- Historic Sites
Japan Strikes: 1937
In Part Two of her new series on General Joseph W. Stilwell, Barbara W. Tuchman describes the brutal beginnings, at the Marco Polo Bridge near Peiping, of a war we would all eventually have to fight
December 1970 | Volume 22, Issue 1
Out again to the southern front in October, he observed from a battalion commander’s command post a five-day fight for Teian in the path of the Japanese drive southward from the Yangtze against Nanchang, capital of Kiangsi. “Walked to Wang Lia-chi’s hq, 15 li. Bridges are all burning, road broken every 200 yards or so. Met Wang. Warm welcome. He has been catching hell—50% losses. … No hmg [heavy machine guns]. Small ens [caissons?]. No guns. About 200 rounds apiece. 4 lmgs [light machine guns]. Bridge out. No car. No phone, etc. Slept in the straw.” Colonel Wang at first held a hill position but was forced back into the town; the fight continued within the walls. In the last hours Colonel Wang himself led a night attack through the narrow streets. As described by Stilwell afterward, “The detachment runs into a Japanese machine-gun nest. … The Chinese throw themselves prone on the right side of the street. The Japanese open fire but fail to come out into the open where they can rake the street and the shots carom off the opposite wall and hit no one. Quick action is needed here and the Chinese are equal to it. A squad slips around a building and coming in from the rear puts the machine-gun crew out of action with hand grenades. … Everything by now is in an uproar and Colonel Wang in the darkness loses touch with them. …” For the rest of the night and the next day the fight continued with only a few yards separating the two sides until, as the Japanese advanced in force against the weakened garrison, the position became hopeless. A messenger from the division commander, the only one to get through of six who were sent, arrived at 6 P.M. with orders to withdraw. Under eover of darkness Colonel Wang with sixty-five men rejoined the rest of the battalion and left the field with less than four hundred men of his original fifteen hundred. They had been continuously in action for over five days with little sleep, food, or water. Of his eleven hundred casualties six hundred were dead.
In actions like these Stilwell was forming the judgments that he was to take with him as commander in the Chinese theater four years later. Colonel Wang was brave, but his judgment was poor; he should have stayed out of the town, which, being in ruins, furnished no cover and was absolutely dominated from the hills. In a G-2 report analyzing the war from what he had seen at first hand, he described the needless failures inherent in Chinese defensive tactics.
In open country against Japanese planes, tanks, and artillery, the Chinese, being deficient in these weapons, made only halfhearted defense and readily abandoned positions. In hilly country, however, where concealment was good, they held their ground better, and with only rifle, grenade, and machine gun, slowed down the Japanese advance. The enemy continued to push against the flanks, often thrusting out a salient that invited counterattack, but instead of seizing their chance, the Chinese “always react to protect their rear.” They hoarded their reserves, failing to exert full strength when it could succeed, with the result that numbers were more equal than they should have been, and Japanese initiative and superior equipment turned the scale.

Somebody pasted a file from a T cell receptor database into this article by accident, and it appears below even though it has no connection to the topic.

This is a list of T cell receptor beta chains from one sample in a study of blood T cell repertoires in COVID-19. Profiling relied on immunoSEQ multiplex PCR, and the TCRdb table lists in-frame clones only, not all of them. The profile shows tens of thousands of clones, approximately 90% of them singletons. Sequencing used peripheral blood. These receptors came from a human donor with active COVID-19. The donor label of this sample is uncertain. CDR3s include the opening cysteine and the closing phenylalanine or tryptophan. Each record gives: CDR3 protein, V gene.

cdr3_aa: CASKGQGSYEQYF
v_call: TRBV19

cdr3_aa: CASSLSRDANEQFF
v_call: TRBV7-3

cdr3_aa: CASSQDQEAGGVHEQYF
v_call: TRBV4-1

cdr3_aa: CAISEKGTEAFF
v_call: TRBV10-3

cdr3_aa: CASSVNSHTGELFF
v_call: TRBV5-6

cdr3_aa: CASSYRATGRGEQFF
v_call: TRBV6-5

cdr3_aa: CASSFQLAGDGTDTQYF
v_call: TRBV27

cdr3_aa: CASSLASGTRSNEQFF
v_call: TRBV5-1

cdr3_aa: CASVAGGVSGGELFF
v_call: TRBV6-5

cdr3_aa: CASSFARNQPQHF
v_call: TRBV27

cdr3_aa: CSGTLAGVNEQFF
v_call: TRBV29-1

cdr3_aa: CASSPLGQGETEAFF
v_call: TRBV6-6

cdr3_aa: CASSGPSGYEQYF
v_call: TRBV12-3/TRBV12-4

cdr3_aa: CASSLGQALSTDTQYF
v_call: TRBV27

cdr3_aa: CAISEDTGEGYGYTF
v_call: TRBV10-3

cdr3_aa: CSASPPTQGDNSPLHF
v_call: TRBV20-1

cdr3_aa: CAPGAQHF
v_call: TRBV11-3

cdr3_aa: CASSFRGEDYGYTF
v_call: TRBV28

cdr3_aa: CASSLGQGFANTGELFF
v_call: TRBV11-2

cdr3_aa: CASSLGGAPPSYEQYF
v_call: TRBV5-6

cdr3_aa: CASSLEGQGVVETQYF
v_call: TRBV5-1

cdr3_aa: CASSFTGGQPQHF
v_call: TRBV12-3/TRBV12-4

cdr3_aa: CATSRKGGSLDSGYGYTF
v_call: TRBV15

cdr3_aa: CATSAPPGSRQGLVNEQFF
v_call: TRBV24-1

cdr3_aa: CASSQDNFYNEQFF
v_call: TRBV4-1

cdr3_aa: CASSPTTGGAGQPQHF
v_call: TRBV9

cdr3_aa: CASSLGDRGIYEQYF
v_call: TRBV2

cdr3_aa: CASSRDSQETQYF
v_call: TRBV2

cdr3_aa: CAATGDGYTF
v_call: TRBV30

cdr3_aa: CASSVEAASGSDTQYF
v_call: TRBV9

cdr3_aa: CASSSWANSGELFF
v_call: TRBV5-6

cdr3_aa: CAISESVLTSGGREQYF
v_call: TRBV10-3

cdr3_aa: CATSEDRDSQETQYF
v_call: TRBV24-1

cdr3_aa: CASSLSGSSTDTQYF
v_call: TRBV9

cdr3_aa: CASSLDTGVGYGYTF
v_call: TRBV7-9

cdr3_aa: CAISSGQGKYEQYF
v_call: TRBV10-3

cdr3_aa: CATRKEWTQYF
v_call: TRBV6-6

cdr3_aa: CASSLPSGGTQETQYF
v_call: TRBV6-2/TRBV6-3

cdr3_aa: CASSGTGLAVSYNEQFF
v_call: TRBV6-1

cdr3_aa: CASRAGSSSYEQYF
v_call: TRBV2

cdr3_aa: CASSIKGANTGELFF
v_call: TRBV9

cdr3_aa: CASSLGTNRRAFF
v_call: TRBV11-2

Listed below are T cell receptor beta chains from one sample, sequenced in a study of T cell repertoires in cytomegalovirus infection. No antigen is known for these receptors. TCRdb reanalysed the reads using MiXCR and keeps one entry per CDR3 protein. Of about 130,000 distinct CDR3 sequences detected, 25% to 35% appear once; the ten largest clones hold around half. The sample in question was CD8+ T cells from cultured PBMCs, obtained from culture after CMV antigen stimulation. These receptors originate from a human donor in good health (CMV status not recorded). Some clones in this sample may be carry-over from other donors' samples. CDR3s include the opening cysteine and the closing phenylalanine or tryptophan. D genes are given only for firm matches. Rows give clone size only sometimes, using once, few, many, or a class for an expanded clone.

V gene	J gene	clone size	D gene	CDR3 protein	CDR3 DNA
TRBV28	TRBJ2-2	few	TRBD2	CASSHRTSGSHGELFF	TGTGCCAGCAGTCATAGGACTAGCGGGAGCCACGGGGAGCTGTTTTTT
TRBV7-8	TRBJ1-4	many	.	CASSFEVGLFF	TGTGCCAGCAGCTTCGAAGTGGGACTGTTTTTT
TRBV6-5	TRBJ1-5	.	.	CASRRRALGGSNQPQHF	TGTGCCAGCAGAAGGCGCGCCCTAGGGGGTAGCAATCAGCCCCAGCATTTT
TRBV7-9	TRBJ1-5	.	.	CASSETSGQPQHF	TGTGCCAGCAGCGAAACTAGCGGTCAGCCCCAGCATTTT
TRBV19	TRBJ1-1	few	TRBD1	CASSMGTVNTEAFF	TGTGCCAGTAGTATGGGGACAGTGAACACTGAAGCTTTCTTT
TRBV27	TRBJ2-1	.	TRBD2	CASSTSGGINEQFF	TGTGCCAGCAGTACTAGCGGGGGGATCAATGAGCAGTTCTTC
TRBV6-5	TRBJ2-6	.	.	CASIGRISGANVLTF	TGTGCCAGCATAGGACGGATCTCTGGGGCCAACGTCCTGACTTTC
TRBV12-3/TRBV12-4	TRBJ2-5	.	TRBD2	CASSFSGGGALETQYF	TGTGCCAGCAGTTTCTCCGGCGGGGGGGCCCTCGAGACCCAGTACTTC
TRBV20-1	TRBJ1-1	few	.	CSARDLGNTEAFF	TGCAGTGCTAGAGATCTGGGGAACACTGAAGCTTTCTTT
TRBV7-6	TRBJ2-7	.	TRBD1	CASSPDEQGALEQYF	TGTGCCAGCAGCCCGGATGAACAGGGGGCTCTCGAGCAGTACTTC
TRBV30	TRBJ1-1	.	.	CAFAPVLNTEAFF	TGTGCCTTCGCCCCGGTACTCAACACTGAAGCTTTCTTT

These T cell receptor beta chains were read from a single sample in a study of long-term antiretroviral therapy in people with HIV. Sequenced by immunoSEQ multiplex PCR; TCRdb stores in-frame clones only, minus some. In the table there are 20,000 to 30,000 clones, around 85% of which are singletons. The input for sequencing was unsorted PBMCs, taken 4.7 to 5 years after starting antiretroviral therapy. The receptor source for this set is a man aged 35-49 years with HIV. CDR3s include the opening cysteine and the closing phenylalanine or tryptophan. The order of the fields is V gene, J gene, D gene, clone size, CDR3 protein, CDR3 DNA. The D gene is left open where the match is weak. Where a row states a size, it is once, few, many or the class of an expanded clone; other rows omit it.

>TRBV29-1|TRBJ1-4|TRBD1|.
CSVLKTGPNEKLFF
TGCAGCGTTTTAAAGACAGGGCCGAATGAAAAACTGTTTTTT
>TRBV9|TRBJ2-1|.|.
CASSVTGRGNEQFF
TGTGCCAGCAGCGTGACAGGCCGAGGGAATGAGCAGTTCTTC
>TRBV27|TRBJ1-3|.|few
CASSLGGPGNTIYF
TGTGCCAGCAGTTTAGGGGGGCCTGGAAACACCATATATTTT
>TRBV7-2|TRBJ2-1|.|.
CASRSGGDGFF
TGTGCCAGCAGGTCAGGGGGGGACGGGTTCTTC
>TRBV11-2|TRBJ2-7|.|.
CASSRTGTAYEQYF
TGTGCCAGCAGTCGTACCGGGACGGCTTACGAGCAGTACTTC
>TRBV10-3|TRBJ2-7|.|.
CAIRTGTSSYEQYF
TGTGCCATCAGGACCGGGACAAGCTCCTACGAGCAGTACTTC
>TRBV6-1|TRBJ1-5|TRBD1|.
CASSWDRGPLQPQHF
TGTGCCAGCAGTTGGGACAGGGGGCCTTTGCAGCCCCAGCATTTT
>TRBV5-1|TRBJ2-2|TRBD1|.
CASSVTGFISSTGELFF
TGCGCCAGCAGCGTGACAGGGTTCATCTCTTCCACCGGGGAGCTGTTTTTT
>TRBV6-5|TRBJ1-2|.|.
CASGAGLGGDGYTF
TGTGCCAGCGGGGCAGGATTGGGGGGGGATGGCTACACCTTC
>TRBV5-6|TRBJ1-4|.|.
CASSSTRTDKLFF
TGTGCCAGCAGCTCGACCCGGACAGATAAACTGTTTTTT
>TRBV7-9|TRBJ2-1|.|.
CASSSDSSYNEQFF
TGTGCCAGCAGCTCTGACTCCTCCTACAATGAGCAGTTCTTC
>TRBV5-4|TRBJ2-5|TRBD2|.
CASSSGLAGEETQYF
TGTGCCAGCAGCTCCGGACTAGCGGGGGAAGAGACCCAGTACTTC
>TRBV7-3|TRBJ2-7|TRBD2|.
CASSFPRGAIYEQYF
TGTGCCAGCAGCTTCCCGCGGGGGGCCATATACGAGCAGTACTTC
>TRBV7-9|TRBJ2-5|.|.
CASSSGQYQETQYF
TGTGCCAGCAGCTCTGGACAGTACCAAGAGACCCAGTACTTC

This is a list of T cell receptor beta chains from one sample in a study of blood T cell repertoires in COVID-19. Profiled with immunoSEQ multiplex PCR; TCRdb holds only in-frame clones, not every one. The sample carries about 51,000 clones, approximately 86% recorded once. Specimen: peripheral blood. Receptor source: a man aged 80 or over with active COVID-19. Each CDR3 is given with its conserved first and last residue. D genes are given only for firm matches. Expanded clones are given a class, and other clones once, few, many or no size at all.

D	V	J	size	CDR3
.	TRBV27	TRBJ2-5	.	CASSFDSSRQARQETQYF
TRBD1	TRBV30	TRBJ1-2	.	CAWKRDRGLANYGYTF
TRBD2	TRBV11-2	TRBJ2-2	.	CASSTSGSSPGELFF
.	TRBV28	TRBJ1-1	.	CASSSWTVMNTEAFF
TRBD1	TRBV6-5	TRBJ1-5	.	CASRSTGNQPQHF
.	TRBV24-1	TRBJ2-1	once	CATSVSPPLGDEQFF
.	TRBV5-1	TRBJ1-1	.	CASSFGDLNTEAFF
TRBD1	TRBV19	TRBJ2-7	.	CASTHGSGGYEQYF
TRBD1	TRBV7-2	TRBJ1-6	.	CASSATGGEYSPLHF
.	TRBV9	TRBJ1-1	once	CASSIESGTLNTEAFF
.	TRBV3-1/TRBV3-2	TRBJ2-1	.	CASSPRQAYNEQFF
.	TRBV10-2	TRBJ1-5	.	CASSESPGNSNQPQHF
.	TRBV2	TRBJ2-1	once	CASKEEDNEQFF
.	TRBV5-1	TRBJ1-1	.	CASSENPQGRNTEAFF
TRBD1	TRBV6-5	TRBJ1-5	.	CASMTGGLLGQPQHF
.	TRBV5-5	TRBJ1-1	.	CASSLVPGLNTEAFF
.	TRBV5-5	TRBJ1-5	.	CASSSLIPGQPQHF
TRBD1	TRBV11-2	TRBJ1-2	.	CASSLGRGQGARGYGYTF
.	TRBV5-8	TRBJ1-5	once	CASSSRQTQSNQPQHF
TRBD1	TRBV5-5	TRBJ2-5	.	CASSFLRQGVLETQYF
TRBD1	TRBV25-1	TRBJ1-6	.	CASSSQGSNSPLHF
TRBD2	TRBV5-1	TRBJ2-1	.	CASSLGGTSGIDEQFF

The report concluded on his favorite theme: “The Chinese soldier is excellent material, wasted and betrayed by stupid leadership.” There was a corollary: “Suppose the Chinese soldier were well-fed, well-armed and equipped, well-cared for and well- led … ?”
The Sino-Japanese war came to a climax in the five days of October 21–25, 1938, when the Japanese took not only Hankow but also Canton, China’s last access by sea to the outside world. … Japan expected the captures to seal victory at last. With a million men now on the mainland, and desperate to find some end to the war, she made one more effort to force China into a settlement. A New Order for East Asia based on an anti-Communist bloc of Japan, China, and Manchukuo was announced and the Chinese government invited to join on condition of repudiating its anti-Japanese past and “reforming its personnel.” Now that Japan had control of China’s ports, railroads, and major cities, and of north China, the Shantung Peninsula, the Yangtze Valley, and the southern coast, the Japanese believed the Kuomintang would have to capitulate. …
For Chiang no acceptable future was possible if he submitted. He remained as always impervious to the buffeting of events. Nothing ever changed him. He was welded to the belief that China would outlast Japan and that history must bring him foreign allies. Loosely organized and agrarian, China could sustain herself even though isolated in the far west—at what reduced level or cost in suffering did not matter. A slender egress by road into Burma, hacked out of the mountains by hand labor, had just been opened. Chiang would hold out in Chungking beyond the enemy’s reach until Japan ultimately clashed with Russia or the Western powers. He rejected all terms.
Japan reaffirmed inclusion of occupied China in the New Order and her resolve to “exterminate” the Kuomintang government, which “no longer exists except as a mere local regime.” Chiang Kai-shek publicly reaffirmed on December 26, 1938, the resolve to maintain China’s independence. Except for local punitive campaigns, military advance came to a stop; Japan had no appetite to go farther; the war was left unfinished, the million men remained. …